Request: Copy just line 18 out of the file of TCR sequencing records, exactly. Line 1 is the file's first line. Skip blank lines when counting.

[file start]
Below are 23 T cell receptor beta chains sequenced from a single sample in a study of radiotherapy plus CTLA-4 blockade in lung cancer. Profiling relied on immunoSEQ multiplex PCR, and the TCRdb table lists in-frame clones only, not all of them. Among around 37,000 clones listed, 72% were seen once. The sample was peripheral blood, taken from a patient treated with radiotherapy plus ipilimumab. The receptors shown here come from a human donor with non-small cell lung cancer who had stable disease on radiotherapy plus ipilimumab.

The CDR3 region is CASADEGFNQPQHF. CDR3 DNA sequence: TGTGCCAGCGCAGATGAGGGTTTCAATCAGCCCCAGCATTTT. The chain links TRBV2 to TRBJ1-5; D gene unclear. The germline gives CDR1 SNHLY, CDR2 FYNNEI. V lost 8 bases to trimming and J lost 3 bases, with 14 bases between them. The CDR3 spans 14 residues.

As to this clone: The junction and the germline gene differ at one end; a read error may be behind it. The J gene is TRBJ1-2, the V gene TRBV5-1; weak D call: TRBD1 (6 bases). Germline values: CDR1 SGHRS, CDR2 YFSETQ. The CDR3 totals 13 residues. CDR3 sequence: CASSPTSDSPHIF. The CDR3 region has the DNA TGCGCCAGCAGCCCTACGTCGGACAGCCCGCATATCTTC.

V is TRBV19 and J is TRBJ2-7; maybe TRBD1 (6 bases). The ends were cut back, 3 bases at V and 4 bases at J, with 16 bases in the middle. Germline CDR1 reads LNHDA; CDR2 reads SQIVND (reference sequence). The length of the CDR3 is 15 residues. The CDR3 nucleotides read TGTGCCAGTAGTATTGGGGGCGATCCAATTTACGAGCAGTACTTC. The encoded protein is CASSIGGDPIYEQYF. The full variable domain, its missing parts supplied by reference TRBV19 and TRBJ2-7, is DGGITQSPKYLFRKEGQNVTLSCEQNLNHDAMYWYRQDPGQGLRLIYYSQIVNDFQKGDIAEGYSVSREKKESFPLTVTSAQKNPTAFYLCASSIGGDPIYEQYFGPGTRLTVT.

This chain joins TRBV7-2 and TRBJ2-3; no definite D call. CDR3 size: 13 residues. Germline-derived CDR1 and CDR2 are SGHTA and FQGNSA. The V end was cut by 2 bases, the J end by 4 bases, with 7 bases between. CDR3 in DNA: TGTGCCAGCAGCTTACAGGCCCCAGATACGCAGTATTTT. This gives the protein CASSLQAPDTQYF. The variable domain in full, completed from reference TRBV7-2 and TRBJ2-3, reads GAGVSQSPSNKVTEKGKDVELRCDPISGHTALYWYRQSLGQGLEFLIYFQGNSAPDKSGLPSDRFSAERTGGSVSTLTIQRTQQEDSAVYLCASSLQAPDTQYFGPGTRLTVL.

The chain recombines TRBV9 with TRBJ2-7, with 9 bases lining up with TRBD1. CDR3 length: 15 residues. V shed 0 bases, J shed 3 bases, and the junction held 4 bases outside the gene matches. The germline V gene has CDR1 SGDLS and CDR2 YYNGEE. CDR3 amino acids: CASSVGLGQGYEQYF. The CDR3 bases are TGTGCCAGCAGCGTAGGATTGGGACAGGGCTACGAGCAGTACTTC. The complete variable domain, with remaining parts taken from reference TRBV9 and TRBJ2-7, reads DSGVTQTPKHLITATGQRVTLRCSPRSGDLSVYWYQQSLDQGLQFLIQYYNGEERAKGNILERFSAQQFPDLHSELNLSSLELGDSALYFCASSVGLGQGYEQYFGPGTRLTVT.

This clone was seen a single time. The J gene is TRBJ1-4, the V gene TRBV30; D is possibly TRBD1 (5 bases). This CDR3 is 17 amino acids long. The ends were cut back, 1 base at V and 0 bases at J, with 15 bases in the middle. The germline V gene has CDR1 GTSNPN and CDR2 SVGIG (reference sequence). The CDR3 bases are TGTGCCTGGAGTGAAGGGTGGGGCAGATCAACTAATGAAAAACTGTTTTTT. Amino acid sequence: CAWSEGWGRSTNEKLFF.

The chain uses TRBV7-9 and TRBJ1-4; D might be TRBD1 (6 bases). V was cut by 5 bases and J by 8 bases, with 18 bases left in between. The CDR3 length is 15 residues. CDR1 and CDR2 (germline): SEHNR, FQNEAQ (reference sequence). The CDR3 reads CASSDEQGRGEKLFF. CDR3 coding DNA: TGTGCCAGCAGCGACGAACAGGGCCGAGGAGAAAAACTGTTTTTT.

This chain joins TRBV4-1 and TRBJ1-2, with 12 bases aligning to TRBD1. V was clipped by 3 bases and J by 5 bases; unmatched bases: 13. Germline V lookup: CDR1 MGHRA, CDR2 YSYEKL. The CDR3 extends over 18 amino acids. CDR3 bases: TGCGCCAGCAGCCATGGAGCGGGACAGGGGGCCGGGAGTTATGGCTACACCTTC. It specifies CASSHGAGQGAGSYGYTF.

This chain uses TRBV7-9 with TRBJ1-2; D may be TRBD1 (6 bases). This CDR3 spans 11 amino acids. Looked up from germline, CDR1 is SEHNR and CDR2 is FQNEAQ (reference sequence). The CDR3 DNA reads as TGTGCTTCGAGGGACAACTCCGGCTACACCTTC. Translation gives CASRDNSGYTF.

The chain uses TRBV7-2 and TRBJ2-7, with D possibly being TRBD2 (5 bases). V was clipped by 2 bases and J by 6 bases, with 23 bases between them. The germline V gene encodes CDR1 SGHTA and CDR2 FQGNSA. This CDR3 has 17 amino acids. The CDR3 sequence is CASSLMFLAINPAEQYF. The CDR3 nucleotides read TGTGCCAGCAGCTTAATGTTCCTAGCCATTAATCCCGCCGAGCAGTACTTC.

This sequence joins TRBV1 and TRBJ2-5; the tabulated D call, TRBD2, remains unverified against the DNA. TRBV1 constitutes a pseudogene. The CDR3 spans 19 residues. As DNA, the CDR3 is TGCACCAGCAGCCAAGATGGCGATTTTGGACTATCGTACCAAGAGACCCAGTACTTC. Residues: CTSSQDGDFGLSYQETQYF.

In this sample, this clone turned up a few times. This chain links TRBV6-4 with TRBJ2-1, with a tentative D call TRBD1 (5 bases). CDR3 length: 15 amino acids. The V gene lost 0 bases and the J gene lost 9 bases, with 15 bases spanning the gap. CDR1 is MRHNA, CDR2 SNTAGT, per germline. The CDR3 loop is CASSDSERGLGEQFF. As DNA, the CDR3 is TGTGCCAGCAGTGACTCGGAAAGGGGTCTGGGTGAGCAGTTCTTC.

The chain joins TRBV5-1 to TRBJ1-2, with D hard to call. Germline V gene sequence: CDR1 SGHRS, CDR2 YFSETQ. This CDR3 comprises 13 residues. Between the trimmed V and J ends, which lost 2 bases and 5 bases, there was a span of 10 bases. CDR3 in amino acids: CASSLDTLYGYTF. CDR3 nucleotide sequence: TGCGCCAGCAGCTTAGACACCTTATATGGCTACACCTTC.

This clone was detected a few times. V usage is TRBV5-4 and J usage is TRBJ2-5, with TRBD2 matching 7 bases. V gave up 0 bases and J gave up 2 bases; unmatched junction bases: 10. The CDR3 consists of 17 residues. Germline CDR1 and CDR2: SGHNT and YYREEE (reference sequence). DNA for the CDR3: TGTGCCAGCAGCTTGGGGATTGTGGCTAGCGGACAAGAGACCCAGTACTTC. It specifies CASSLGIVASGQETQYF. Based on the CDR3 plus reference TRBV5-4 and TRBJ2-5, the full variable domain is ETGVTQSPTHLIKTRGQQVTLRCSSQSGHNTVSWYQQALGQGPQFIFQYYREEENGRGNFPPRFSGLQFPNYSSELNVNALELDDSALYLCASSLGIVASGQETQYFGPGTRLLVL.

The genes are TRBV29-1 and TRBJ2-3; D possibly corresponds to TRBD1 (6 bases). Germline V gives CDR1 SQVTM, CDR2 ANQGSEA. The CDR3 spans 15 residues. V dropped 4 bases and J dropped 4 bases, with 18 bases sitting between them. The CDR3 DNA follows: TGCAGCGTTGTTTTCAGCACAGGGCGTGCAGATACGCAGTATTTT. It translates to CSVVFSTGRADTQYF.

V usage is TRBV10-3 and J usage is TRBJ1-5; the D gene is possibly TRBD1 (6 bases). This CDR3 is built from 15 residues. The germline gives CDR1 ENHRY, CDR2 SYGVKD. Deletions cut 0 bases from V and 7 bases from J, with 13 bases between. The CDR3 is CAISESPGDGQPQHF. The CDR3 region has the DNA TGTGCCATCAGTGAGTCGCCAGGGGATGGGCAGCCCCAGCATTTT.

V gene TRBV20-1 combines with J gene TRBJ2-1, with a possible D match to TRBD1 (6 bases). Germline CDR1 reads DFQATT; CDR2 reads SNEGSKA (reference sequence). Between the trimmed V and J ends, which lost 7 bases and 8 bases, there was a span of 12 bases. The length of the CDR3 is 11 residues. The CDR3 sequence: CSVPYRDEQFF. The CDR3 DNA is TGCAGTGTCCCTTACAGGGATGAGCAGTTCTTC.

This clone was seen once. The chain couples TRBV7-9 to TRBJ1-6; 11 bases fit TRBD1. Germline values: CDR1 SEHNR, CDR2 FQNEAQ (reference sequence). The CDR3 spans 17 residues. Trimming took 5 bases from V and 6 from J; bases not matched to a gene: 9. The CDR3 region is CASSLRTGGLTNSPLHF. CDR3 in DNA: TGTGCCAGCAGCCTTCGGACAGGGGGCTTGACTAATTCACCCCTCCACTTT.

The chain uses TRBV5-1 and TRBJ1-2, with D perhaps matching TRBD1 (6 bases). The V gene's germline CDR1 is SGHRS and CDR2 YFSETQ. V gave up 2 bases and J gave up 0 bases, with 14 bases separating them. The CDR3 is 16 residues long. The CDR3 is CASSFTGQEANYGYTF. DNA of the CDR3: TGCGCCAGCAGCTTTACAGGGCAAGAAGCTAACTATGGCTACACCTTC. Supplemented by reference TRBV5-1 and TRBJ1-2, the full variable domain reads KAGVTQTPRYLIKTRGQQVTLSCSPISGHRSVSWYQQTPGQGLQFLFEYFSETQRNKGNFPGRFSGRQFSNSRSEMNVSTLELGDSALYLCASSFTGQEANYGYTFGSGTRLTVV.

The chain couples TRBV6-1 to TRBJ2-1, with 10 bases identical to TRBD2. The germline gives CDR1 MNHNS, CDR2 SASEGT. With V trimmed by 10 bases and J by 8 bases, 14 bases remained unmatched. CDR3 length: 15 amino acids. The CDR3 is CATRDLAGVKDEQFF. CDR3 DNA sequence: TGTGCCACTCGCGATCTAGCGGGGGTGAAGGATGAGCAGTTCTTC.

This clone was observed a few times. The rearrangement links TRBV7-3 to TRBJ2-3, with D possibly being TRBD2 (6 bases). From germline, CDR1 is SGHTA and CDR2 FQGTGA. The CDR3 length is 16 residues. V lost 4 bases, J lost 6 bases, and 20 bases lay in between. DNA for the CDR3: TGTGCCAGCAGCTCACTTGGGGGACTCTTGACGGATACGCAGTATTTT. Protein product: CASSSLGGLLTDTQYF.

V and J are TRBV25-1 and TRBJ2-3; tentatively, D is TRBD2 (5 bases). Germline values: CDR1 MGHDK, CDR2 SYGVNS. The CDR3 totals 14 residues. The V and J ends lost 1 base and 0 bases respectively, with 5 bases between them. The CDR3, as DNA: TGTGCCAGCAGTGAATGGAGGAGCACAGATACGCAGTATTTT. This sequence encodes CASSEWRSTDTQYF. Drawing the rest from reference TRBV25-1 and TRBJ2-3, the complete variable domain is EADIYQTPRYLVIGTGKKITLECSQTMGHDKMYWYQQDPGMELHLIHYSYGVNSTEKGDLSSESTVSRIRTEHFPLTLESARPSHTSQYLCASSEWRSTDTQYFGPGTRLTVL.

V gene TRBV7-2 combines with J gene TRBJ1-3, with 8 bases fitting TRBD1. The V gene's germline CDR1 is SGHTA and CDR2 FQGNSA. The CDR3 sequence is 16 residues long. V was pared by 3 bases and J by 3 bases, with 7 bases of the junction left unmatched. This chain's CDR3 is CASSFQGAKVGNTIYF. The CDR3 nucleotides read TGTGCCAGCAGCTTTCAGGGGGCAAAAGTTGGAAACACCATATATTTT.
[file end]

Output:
V gene TRBV20-1 combines with J gene TRBJ2-1, with a possible D match to TRBD1 (6 bases). Germline CDR1 reads DFQATT; CDR2 reads SNEGSKA (reference sequence). Between the trimmed V and J ends, which lost 7 bases and 8 bases, there was a span of 12 bases. The length of the CDR3 is 11 residues. The CDR3 sequence: CSVPYRDEQFF. The CDR3 DNA is TGCAGTGTCCCTTACAGGGATGAGCAGTTCTTC.